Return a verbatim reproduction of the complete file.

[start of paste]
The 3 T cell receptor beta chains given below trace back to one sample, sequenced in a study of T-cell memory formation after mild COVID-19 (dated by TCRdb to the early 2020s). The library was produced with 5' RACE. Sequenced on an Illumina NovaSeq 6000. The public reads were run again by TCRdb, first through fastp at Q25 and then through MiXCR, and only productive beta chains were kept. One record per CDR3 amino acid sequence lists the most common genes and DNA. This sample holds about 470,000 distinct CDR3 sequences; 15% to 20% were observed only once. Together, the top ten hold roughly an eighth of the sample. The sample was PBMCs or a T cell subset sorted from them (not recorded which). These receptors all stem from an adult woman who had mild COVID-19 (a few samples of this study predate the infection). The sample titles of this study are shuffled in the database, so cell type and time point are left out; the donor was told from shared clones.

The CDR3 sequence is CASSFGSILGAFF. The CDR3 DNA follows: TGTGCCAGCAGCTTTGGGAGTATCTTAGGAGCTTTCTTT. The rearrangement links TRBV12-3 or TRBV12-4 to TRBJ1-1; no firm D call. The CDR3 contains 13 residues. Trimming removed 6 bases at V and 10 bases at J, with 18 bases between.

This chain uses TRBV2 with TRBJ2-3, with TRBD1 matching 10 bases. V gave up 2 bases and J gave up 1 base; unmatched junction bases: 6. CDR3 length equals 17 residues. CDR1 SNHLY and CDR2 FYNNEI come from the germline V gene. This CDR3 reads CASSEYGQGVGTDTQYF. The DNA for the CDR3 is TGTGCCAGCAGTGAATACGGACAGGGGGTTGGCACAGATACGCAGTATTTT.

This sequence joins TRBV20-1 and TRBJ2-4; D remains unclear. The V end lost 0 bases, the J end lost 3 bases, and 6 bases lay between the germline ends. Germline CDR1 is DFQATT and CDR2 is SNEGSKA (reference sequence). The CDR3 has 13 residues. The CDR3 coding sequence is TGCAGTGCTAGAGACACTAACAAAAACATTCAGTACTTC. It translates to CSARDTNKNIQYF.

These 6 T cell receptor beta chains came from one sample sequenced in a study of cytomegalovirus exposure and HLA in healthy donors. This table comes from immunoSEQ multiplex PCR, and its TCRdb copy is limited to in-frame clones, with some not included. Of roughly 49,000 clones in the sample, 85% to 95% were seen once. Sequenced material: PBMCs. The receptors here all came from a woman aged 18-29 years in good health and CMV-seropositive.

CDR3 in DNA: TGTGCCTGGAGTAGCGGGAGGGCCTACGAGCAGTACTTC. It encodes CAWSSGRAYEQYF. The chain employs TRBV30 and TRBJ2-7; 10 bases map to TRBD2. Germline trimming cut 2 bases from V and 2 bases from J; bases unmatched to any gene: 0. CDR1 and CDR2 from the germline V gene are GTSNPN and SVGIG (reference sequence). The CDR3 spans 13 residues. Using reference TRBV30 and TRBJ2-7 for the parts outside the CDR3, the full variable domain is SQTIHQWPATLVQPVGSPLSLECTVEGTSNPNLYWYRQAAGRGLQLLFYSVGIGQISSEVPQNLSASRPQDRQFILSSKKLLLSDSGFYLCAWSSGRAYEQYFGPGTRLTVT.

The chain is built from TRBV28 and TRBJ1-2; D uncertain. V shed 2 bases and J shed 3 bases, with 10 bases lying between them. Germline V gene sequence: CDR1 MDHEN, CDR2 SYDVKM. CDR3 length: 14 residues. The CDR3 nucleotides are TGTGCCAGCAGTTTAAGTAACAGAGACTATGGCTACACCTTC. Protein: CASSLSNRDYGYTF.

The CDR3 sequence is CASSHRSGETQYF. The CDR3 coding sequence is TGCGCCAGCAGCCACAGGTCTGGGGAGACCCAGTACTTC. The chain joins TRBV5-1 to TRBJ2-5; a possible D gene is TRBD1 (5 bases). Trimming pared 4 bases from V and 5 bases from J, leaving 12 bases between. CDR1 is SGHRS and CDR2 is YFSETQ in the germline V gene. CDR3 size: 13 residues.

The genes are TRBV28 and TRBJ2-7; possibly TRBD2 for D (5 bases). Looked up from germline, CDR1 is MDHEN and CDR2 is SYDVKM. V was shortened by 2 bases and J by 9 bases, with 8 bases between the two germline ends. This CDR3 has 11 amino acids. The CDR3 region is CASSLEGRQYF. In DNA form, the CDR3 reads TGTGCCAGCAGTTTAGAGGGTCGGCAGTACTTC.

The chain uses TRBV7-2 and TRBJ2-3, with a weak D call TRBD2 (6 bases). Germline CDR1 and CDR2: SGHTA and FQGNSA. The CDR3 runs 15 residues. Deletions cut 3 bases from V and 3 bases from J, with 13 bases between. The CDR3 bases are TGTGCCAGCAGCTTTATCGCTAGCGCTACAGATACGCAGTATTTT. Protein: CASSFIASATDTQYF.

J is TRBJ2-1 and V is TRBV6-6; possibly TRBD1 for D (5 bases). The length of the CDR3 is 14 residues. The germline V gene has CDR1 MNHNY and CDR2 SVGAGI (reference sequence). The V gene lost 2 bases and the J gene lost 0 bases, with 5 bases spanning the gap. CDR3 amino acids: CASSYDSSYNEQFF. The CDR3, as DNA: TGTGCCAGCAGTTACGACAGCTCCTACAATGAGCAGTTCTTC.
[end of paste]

The 3 T cell receptor beta chains given below trace back to one sample, sequenced in a study of T-cell memory formation after mild COVID-19 (dated by TCRdb to the early 2020s). The library was produced with 5' RACE. Sequenced on an Illumina NovaSeq 6000. The public reads were run again by TCRdb, first through fastp at Q25 and then through MiXCR, and only productive beta chains were kept. One record per CDR3 amino acid sequence lists the most common genes and DNA. This sample holds about 470,000 distinct CDR3 sequences; 15% to 20% were observed only once. Together, the top ten hold roughly an eighth of the sample. The sample was PBMCs or a T cell subset sorted from them (not recorded which). These receptors all stem from an adult woman who had mild COVID-19 (a few samples of this study predate the infection). The sample titles of this study are shuffled in the database, so cell type and time point are left out; the donor was told from shared clones.

The CDR3 sequence is CASSFGSILGAFF. The CDR3 DNA follows: TGTGCCAGCAGCTTTGGGAGTATCTTAGGAGCTTTCTTT. The rearrangement links TRBV12-3 or TRBV12-4 to TRBJ1-1; no firm D call. The CDR3 contains 13 residues. Trimming removed 6 bases at V and 10 bases at J, with 18 bases between.

This chain uses TRBV2 with TRBJ2-3, with TRBD1 matching 10 bases. V gave up 2 bases and J gave up 1 base; unmatched junction bases: 6. CDR3 length equals 17 residues. CDR1 SNHLY and CDR2 FYNNEI come from the germline V gene. This CDR3 reads CASSEYGQGVGTDTQYF. The DNA for the CDR3 is TGTGCCAGCAGTGAATACGGACAGGGGGTTGGCACAGATACGCAGTATTTT.

This sequence joins TRBV20-1 and TRBJ2-4; D remains unclear. The V end lost 0 bases, the J end lost 3 bases, and 6 bases lay between the germline ends. Germline CDR1 is DFQATT and CDR2 is SNEGSKA (reference sequence). The CDR3 has 13 residues. The CDR3 coding sequence is TGCAGTGCTAGAGACACTAACAAAAACATTCAGTACTTC. It translates to CSARDTNKNIQYF.

These 6 T cell receptor beta chains came from one sample sequenced in a study of cytomegalovirus exposure and HLA in healthy donors. This table comes from immunoSEQ multiplex PCR, and its TCRdb copy is limited to in-frame clones, with some not included. Of roughly 49,000 clones in the sample, 85% to 95% were seen once. Sequenced material: PBMCs. The receptors here all came from a woman aged 18-29 years in good health and CMV-seropositive.

CDR3 in DNA: TGTGCCTGGAGTAGCGGGAGGGCCTACGAGCAGTACTTC. It encodes CAWSSGRAYEQYF. The chain employs TRBV30 and TRBJ2-7; 10 bases map to TRBD2. Germline trimming cut 2 bases from V and 2 bases from J; bases unmatched to any gene: 0. CDR1 and CDR2 from the germline V gene are GTSNPN and SVGIG (reference sequence). The CDR3 spans 13 residues. Using reference TRBV30 and TRBJ2-7 for the parts outside the CDR3, the full variable domain is SQTIHQWPATLVQPVGSPLSLECTVEGTSNPNLYWYRQAAGRGLQLLFYSVGIGQISSEVPQNLSASRPQDRQFILSSKKLLLSDSGFYLCAWSSGRAYEQYFGPGTRLTVT.

The chain is built from TRBV28 and TRBJ1-2; D uncertain. V shed 2 bases and J shed 3 bases, with 10 bases lying between them. Germline V gene sequence: CDR1 MDHEN, CDR2 SYDVKM. CDR3 length: 14 residues. The CDR3 nucleotides are TGTGCCAGCAGTTTAAGTAACAGAGACTATGGCTACACCTTC. Protein: CASSLSNRDYGYTF.

The CDR3 sequence is CASSHRSGETQYF. The CDR3 coding sequence is TGCGCCAGCAGCCACAGGTCTGGGGAGACCCAGTACTTC. The chain joins TRBV5-1 to TRBJ2-5; a possible D gene is TRBD1 (5 bases). Trimming pared 4 bases from V and 5 bases from J, leaving 12 bases between. CDR1 is SGHRS and CDR2 is YFSETQ in the germline V gene. CDR3 size: 13 residues.

The genes are TRBV28 and TRBJ2-7; possibly TRBD2 for D (5 bases). Looked up from germline, CDR1 is MDHEN and CDR2 is SYDVKM. V was shortened by 2 bases and J by 9 bases, with 8 bases between the two germline ends. This CDR3 has 11 amino acids. The CDR3 region is CASSLEGRQYF. In DNA form, the CDR3 reads TGTGCCAGCAGTTTAGAGGGTCGGCAGTACTTC.

The chain uses TRBV7-2 and TRBJ2-3, with a weak D call TRBD2 (6 bases). Germline CDR1 and CDR2: SGHTA and FQGNSA. The CDR3 runs 15 residues. Deletions cut 3 bases from V and 3 bases from J, with 13 bases between. The CDR3 bases are TGTGCCAGCAGCTTTATCGCTAGCGCTACAGATACGCAGTATTTT. Protein: CASSFIASATDTQYF.

J is TRBJ2-1 and V is TRBV6-6; possibly TRBD1 for D (5 bases). The length of the CDR3 is 14 residues. The germline V gene has CDR1 MNHNY and CDR2 SVGAGI (reference sequence). The V gene lost 2 bases and the J gene lost 0 bases, with 5 bases spanning the gap. CDR3 amino acids: CASSYDSSYNEQFF. The CDR3, as DNA: TGTGCCAGCAGTTACGACAGCTCCTACAATGAGCAGTTCTTC.